Saturday, June 23, 2012

Moses Takes Matters Into His Own Hand - Exodus 2:11-12


Now it came about in those days, when Moses had grown up, that he went out to his brethren and looked on their hard labors; and he saw an Egyptian beating a Hebrew, one of his brethren.  So he looked this way and that, and when he saw there was no one around, he struck down the Egyptian and hid him in the sand.

Moses, the Hebrew, grows up in the Egyptian household of the Pharaoh’s daughter as her adopted son.  Someone must have told him his real origin and how it was that it came about for him to live in such luxury.  What is interesting is that most likely Pharaoh would have known as well.  And it must have irked him that this own daughter chose to get around his decree by saving the baby in the basket and later adopting him.  He must have had to just accept it in silence while boiling inside.

The Scriptures record that as Moses was walking about one day among his Hebrew brothers, who for the most part, were slaves, he noticed an Egyptian overseer beating one of them.  We would assume such beating was not just nudges to encourage the slave to work hard, but actual physical abuse beyond necessity.  Moses was likely most aware of how his people were being treated but being an eyewitness to this particular event was probably all he could take.  He had to act.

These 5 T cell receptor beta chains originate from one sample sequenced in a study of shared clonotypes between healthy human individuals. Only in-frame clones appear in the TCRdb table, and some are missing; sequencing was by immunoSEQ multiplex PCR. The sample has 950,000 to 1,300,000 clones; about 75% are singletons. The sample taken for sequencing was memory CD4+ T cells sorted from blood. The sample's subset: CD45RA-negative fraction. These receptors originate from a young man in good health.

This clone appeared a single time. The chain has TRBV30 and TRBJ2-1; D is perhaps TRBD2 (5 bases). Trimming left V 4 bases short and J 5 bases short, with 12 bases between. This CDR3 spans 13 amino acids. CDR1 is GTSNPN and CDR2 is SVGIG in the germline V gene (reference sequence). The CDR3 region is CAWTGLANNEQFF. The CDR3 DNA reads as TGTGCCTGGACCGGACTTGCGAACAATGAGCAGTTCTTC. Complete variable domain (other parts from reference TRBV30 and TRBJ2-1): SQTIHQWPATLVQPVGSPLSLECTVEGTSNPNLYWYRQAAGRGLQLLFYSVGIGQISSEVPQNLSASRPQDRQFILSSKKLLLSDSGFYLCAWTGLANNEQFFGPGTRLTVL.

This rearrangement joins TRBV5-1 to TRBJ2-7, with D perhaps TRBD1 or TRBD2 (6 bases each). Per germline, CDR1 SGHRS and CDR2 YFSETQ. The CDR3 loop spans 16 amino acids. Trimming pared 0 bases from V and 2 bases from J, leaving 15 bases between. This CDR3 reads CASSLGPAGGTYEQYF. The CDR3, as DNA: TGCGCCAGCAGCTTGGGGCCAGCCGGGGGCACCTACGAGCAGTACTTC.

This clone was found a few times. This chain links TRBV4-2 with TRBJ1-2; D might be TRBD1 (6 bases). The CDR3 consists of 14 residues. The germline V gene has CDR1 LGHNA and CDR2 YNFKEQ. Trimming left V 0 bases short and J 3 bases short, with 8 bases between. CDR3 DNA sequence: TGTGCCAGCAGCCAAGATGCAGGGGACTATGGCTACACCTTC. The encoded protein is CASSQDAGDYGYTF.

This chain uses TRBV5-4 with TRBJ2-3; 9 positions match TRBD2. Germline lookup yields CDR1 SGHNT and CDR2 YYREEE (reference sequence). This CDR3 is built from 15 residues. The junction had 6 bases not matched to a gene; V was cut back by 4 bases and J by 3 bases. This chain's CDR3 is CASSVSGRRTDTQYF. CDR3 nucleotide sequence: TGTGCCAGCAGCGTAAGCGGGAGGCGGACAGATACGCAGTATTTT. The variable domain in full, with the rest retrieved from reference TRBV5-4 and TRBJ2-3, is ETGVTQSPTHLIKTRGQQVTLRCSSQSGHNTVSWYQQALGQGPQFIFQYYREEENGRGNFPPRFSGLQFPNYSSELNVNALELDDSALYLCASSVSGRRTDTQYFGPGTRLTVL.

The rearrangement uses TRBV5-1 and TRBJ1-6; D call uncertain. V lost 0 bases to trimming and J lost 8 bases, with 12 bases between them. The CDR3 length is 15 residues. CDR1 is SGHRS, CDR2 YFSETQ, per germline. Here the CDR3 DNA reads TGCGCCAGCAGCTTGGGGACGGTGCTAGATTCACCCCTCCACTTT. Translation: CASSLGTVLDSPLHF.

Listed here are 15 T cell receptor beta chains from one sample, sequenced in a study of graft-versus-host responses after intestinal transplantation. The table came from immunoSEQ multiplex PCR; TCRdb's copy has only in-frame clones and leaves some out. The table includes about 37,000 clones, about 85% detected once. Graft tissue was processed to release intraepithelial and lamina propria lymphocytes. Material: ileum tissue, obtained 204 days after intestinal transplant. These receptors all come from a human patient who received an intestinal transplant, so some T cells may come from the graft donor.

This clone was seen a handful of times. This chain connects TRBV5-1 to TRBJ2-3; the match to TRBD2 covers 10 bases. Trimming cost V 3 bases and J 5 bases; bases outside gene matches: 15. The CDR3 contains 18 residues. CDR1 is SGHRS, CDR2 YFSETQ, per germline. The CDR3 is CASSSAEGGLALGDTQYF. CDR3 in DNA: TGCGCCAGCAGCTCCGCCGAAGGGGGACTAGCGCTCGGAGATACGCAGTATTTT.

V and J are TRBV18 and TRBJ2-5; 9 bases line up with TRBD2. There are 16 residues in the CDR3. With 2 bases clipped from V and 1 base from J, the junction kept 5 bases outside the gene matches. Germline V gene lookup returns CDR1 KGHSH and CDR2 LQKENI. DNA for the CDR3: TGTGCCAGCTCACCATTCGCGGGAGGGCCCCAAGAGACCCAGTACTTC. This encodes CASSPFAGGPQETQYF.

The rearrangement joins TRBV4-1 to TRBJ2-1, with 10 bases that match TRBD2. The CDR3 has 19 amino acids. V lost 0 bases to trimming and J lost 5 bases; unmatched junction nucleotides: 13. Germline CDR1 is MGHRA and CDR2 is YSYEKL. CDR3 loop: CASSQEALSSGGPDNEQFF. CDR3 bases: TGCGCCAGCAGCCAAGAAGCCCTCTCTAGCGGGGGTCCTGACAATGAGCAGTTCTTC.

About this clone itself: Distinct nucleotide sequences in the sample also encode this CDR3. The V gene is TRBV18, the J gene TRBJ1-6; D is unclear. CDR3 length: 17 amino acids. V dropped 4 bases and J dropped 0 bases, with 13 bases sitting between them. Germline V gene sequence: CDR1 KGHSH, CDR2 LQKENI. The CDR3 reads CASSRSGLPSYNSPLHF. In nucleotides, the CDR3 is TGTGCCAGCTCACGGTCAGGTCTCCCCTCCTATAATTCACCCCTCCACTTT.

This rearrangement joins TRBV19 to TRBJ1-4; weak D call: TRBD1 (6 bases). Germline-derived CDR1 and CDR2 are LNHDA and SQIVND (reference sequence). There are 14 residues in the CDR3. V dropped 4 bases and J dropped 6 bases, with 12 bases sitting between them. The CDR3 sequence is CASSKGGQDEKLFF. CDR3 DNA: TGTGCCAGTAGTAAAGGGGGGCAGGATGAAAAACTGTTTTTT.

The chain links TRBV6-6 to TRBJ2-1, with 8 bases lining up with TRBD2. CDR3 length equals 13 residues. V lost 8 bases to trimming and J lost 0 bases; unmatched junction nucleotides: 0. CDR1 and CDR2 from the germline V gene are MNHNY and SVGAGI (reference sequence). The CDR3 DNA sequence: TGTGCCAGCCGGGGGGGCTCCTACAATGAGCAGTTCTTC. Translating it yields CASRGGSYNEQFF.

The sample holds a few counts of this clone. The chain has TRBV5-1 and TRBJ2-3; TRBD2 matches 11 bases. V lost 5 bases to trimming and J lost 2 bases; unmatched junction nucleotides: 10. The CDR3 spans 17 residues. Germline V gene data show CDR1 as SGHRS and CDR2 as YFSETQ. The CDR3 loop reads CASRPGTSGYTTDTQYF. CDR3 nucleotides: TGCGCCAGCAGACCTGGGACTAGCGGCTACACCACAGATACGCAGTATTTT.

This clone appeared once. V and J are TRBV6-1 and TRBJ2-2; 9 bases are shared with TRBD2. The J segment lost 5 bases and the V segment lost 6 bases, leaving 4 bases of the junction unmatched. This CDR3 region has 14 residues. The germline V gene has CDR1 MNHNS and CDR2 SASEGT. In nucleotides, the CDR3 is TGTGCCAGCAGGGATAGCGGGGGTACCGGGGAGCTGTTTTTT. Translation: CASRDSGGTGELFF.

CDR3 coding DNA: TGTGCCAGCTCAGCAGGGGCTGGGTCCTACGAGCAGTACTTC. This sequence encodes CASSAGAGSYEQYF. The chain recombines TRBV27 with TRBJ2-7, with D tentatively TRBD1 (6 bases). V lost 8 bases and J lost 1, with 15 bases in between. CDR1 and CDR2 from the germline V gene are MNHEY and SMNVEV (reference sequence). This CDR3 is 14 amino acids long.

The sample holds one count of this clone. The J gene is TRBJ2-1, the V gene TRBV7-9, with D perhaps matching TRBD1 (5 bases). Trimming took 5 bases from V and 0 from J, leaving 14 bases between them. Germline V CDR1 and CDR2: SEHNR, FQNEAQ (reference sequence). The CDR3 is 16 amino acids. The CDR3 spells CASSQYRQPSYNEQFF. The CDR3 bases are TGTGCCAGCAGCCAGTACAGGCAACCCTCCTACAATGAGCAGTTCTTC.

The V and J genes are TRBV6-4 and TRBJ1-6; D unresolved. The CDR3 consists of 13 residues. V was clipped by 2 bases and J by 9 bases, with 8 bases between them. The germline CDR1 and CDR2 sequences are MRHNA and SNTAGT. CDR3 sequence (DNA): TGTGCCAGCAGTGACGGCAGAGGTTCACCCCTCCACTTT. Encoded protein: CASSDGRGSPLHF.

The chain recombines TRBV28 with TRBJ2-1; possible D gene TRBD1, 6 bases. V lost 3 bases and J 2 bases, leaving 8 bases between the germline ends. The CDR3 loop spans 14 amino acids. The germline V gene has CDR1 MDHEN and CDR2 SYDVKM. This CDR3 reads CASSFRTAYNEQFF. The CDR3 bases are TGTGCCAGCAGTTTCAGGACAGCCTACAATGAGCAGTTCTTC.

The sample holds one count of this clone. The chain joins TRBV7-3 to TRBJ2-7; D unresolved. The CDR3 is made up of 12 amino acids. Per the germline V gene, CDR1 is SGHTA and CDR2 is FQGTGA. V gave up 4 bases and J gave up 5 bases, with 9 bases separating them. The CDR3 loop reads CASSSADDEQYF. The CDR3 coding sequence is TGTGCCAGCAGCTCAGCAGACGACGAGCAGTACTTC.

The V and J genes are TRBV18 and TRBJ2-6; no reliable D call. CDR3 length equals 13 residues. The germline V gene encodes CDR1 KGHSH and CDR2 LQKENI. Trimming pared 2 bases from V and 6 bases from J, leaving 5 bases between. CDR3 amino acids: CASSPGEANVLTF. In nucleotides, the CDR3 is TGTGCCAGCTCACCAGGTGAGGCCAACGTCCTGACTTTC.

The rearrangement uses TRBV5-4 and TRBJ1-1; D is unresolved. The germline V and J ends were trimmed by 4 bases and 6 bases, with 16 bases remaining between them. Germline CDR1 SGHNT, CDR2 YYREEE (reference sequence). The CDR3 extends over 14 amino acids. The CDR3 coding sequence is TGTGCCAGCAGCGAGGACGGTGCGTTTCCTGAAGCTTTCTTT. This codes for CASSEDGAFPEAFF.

Many times in life we ourselves get to the point where we cannot take it any longer – we must act.  The injustices either to others or to us are too much to ignore and action must be taken.  There is nothing wrong with that.  Injustice must be fought.  I recently heard an interview about the 1996 movie, Breaking the Code, a biography of the English mathematician Alan Turing, who was one of the inventors of the digital computer and one of the key figures in the breaking of the Enigma code, used by the Germans to send secret orders to their U-boats in World War II.  Action had to be taken.  The Code had to be broken.  Turing is credited with shortening the war by as much as two years and thus saving millions of lives.  In it there is a line that goes something like this, “It is not breaking the code that matters so much as what one does after he breaks it.”  Yes, seeing the need for, and deciding to take action is clearly important oftentimes, but what action we take and how we do it, is much more critical.

And I think this is where Moses went wrong.  He took matters into his own hands.  Again, those of us who know the whole story know this wouldn’t be the last time he did so.  But here, the text tells us he intentionally looked one way and then the other to see if anyone else was watching and seeing no one, he decided to kill the Egyptian slave driver and then hide him in the sand.  The very need for us to have to “look to see that no one is watching” before we take action should be a clear signal to us that we are about to do something we should not.  It should tell us that we are about to commit sin and take wrongful action.  I also believe that if we are calm enough to first look around before striking, then we’re calm enough not to strike either.  Another solution could be found.

And then Moses knowing he had done wrong, had to take the next step and cover his wrongdoing by burying or hiding the Egyptian he killed in the sand.  And so it is for us – one sin leads to another when we take matters into our own hands.  And as we’ll soon find out in the case of Moses, the perfect crime or the perfect murder, has always been a most rare event.  And in the sight of God, it is non-existent.

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